This website is the culmination of various interests and knowledge I have picked up from several classes during my time at Michigan State University. These class topics ranged from wetland management, federal environmental impact assessments, environmental law, and how water affects society– all of which inform the contents of this website. Its purpose is to teach the general public the importance of wetlands and how our perception of them has changed over our history, both on a national and local level. The central question I will attempt to answer is, how has wetlands law changed with scientific understanding of their significance and how has this affected their management and public perception?
Dobie Road Preserve in Okemos, Michigan
Wetlands are systems that provide a variety of benefits to the surrounding watershed– such as improving water quality, ecosystem and human health, and flood protection. In the United States, wetlands were historically considered public health threats and impediments to travel, agriculture, and development. As a consequence, vast amounts of wetlands were destroyed. The US Fish and Wildlife Service estimated in 1980, that approximately 53 percent of the wetlands in the continental United States have been converted (Mitsch, 2015, pg 702). As you can see below, the impacts were disproportionate. Much of the loss occurred in areas with large amounts of agriculture– the central Midwest, along the Mississippi River, and California.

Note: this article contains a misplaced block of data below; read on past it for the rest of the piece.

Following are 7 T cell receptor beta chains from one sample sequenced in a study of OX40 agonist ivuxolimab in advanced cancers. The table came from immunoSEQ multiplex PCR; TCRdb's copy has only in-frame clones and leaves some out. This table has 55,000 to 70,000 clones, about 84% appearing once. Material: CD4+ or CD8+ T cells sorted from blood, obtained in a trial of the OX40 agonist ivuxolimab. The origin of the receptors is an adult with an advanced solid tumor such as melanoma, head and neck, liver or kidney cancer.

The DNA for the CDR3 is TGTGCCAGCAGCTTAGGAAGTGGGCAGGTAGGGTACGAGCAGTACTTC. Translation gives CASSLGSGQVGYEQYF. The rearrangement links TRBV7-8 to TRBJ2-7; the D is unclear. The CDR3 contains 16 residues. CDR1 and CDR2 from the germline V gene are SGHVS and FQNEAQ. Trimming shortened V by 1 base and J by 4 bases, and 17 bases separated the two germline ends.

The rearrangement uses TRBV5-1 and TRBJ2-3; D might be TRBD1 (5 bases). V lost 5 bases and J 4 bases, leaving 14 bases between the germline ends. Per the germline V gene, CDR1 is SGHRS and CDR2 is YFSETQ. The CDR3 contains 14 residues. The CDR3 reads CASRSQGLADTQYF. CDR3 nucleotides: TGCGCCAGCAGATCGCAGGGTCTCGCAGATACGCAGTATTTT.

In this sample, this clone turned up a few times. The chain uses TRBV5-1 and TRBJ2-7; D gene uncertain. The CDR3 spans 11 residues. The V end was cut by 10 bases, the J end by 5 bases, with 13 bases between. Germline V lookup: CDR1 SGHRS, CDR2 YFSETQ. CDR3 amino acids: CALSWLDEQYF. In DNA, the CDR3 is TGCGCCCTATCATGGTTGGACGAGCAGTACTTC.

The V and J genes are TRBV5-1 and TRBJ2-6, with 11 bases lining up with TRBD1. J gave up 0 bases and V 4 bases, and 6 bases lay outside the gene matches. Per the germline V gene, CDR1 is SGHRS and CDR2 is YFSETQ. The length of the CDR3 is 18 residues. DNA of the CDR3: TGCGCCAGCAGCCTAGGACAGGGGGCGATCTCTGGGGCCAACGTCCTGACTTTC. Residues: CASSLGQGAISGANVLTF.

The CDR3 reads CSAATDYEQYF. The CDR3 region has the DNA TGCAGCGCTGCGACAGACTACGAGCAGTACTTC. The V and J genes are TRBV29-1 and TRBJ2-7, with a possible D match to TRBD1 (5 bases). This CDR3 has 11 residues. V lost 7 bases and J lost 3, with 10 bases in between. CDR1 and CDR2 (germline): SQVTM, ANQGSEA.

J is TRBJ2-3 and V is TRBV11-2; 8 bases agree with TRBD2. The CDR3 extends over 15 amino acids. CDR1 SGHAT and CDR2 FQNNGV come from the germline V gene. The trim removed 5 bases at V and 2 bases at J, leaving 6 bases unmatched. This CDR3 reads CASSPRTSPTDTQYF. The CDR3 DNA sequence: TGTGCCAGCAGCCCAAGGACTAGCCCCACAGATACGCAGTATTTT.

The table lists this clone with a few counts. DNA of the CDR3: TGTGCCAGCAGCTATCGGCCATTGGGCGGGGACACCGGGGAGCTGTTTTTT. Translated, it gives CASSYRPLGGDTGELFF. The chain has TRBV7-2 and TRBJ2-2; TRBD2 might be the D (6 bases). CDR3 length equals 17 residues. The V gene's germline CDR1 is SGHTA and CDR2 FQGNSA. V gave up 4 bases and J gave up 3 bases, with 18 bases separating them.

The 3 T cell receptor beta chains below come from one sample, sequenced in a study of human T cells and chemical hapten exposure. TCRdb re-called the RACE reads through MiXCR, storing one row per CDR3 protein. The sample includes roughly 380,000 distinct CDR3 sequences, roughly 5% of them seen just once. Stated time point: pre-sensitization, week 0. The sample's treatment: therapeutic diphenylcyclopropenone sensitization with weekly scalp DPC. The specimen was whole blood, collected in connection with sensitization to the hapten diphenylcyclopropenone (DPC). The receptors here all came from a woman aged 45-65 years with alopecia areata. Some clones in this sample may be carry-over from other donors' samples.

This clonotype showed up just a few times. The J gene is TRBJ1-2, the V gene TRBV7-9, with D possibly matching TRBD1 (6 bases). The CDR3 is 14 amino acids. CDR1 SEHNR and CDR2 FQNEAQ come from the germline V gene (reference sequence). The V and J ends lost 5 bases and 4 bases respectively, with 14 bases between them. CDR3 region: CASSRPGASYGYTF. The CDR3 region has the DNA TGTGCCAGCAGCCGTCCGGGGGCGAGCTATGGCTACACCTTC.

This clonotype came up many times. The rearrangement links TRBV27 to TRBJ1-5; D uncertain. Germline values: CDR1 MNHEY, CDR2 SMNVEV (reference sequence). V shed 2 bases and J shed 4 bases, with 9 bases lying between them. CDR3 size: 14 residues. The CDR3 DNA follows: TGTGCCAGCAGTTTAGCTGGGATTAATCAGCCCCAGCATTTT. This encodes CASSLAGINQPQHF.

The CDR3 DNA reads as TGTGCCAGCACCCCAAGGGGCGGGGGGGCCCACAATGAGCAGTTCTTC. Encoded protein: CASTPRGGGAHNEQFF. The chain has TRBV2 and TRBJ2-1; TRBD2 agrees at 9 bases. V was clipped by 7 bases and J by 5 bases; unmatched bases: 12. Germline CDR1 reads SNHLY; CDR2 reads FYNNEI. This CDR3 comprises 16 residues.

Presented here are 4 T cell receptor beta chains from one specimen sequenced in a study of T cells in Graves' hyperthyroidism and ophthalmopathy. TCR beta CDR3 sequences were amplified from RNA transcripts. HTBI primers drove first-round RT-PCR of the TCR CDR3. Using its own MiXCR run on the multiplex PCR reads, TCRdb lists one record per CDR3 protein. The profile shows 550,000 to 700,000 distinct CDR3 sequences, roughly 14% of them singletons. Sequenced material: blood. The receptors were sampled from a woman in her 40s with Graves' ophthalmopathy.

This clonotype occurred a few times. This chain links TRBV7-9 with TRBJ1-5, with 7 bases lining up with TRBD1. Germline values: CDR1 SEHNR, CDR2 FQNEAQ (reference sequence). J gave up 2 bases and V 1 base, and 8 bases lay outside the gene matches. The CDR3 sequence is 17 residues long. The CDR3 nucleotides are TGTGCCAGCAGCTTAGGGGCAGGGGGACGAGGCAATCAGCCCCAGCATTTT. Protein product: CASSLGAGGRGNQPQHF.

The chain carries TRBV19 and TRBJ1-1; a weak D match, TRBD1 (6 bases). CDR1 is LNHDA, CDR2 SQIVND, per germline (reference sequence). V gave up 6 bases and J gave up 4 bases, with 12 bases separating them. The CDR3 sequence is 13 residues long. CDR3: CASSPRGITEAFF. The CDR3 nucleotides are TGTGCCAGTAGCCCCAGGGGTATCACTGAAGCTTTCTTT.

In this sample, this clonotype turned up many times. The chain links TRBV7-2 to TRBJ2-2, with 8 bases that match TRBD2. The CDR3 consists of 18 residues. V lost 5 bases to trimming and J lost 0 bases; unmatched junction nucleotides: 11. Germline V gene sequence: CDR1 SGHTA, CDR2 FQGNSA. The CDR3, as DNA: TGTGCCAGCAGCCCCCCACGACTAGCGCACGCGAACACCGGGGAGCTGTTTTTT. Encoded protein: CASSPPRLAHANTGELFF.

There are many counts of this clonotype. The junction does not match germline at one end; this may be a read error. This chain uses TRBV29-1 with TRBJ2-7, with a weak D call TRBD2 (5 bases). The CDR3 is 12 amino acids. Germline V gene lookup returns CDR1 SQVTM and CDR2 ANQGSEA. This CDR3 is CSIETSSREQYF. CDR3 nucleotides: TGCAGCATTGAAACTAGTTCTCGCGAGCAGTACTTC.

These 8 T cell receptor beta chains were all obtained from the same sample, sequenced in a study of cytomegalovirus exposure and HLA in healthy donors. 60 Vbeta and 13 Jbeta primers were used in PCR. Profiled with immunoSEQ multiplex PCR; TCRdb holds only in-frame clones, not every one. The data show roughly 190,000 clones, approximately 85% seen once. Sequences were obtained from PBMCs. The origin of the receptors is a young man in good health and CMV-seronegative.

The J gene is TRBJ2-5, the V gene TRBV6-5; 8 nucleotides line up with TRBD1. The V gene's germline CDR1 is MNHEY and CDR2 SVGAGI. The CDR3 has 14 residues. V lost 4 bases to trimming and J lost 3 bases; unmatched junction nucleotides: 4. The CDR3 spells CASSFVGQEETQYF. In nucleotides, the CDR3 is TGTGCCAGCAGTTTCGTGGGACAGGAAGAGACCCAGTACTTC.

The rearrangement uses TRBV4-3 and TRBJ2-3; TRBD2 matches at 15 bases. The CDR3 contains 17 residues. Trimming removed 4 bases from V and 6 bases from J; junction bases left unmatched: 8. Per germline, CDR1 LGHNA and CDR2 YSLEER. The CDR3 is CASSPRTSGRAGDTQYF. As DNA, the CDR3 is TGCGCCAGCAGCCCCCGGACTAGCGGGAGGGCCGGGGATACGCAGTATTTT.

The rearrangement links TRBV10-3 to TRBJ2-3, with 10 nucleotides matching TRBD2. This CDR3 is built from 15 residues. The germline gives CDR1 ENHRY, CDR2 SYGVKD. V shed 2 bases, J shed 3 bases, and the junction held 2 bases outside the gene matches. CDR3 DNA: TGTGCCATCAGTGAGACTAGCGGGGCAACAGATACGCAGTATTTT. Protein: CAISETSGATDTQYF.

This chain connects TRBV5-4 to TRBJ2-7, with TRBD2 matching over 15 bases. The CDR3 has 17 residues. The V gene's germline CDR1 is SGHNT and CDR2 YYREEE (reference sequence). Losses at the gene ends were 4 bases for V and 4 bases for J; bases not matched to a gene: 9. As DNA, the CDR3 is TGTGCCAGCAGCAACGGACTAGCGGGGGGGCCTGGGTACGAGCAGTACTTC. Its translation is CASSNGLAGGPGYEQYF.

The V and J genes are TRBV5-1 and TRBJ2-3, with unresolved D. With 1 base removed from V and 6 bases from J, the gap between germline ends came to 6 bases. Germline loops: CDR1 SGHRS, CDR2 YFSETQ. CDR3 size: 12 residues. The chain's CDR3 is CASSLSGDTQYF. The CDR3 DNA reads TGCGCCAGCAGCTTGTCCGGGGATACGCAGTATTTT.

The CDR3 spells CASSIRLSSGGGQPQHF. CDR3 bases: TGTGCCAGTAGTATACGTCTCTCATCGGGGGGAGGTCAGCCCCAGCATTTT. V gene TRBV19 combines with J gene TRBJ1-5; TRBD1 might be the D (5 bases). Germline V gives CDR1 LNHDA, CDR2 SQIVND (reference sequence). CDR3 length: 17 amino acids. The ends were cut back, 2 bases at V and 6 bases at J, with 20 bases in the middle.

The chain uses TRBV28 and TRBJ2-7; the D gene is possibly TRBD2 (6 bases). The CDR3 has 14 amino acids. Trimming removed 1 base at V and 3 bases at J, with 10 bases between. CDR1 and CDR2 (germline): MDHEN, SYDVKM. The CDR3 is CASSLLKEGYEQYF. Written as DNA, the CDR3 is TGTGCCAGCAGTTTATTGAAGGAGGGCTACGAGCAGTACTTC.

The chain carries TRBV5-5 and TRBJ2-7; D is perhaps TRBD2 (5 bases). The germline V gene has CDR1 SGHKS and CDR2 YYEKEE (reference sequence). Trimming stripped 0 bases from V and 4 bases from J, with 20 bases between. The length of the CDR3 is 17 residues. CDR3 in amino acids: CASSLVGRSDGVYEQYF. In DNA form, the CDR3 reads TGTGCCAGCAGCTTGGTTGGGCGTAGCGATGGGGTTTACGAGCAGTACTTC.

Image Credit Dahl, 1997
With the rise of the environmental movement, many laws were passed in the mid-1970s to protect water resources and human health. Some of these laws indirectly covered wetlands, but was usually not explicit. So the case has been pushed for wetland protection from a variety of people– anglers and hunters, engineers, activists, conservationists, lawyers, and scientists all have worked to protect wetlands and enshrine it in law. In this blog I will be exploring and explaining the shift in perspective and how the laws have changed as a result.